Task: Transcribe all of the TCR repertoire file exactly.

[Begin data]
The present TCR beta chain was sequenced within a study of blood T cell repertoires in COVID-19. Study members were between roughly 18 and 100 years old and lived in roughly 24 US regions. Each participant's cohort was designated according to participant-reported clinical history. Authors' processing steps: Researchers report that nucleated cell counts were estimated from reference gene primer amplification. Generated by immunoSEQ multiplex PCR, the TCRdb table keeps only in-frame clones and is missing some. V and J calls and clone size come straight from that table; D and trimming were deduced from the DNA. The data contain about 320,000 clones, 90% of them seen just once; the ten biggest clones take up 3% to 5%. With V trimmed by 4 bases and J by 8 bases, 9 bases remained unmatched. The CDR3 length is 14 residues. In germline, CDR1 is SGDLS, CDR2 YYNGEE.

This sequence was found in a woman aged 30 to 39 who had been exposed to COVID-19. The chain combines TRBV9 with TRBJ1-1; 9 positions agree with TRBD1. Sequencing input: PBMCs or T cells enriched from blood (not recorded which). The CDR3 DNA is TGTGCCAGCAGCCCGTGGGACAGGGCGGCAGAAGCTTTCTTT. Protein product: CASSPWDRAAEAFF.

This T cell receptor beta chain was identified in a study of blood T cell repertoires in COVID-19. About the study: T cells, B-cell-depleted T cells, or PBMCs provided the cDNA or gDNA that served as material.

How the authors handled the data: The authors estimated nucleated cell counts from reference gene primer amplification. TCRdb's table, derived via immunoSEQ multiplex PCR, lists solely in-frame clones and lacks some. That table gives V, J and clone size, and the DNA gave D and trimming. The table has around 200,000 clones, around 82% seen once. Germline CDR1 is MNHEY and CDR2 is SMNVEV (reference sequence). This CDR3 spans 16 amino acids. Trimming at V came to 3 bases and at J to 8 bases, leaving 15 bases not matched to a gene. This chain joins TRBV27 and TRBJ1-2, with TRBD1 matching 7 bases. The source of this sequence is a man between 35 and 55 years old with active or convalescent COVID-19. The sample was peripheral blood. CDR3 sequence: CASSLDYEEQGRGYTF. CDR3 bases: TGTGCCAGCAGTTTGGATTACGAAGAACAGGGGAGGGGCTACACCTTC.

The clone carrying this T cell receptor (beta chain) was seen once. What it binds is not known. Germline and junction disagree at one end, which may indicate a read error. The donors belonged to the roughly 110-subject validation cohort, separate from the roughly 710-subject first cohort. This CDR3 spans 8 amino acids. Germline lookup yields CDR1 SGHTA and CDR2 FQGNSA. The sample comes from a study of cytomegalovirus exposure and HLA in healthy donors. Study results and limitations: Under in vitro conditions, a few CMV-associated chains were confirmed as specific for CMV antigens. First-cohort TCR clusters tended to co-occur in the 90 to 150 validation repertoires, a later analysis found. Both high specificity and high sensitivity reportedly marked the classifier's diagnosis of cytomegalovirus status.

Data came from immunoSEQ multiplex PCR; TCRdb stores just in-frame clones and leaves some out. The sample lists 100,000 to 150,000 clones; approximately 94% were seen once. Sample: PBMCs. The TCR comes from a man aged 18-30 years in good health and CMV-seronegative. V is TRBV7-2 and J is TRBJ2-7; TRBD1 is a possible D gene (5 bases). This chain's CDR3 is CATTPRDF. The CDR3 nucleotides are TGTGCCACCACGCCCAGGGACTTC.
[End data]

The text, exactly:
The present TCR beta chain was sequenced within a study of blood T cell repertoires in COVID-19. Study members were between roughly 18 and 100 years old and lived in roughly 24 US regions. Each participant's cohort was designated according to participant-reported clinical history. Authors' processing steps: Researchers report that nucleated cell counts were estimated from reference gene primer amplification. Generated by immunoSEQ multiplex PCR, the TCRdb table keeps only in-frame clones and is missing some. V and J calls and clone size come straight from that table; D and trimming were deduced from the DNA. The data contain about 320,000 clones, 90% of them seen just once; the ten biggest clones take up 3% to 5%. With V trimmed by 4 bases and J by 8 bases, 9 bases remained unmatched. The CDR3 length is 14 residues. In germline, CDR1 is SGDLS, CDR2 YYNGEE.

This sequence was found in a woman aged 30 to 39 who had been exposed to COVID-19. The chain combines TRBV9 with TRBJ1-1; 9 positions agree with TRBD1. Sequencing input: PBMCs or T cells enriched from blood (not recorded which). The CDR3 DNA is TGTGCCAGCAGCCCGTGGGACAGGGCGGCAGAAGCTTTCTTT. Protein product: CASSPWDRAAEAFF.

This T cell receptor beta chain was identified in a study of blood T cell repertoires in COVID-19. About the study: T cells, B-cell-depleted T cells, or PBMCs provided the cDNA or gDNA that served as material.

How the authors handled the data: The authors estimated nucleated cell counts from reference gene primer amplification. TCRdb's table, derived via immunoSEQ multiplex PCR, lists solely in-frame clones and lacks some. That table gives V, J and clone size, and the DNA gave D and trimming. The table has around 200,000 clones, around 82% seen once. Germline CDR1 is MNHEY and CDR2 is SMNVEV (reference sequence). This CDR3 spans 16 amino acids. Trimming at V came to 3 bases and at J to 8 bases, leaving 15 bases not matched to a gene. This chain joins TRBV27 and TRBJ1-2, with TRBD1 matching 7 bases. The source of this sequence is a man between 35 and 55 years old with active or convalescent COVID-19. The sample was peripheral blood. CDR3 sequence: CASSLDYEEQGRGYTF. CDR3 bases: TGTGCCAGCAGTTTGGATTACGAAGAACAGGGGAGGGGCTACACCTTC.

The clone carrying this T cell receptor (beta chain) was seen once. What it binds is not known. Germline and junction disagree at one end, which may indicate a read error. The donors belonged to the roughly 110-subject validation cohort, separate from the roughly 710-subject first cohort. This CDR3 spans 8 amino acids. Germline lookup yields CDR1 SGHTA and CDR2 FQGNSA. The sample comes from a study of cytomegalovirus exposure and HLA in healthy donors. Study results and limitations: Under in vitro conditions, a few CMV-associated chains were confirmed as specific for CMV antigens. First-cohort TCR clusters tended to co-occur in the 90 to 150 validation repertoires, a later analysis found. Both high specificity and high sensitivity reportedly marked the classifier's diagnosis of cytomegalovirus status.

Data came from immunoSEQ multiplex PCR; TCRdb stores just in-frame clones and leaves some out. The sample lists 100,000 to 150,000 clones; approximately 94% were seen once. Sample: PBMCs. The TCR comes from a man aged 18-30 years in good health and CMV-seronegative. V is TRBV7-2 and J is TRBJ2-7; TRBD1 is a possible D gene (5 bases). This chain's CDR3 is CATTPRDF. The CDR3 nucleotides are TGTGCCACCACGCCCAGGGACTTC.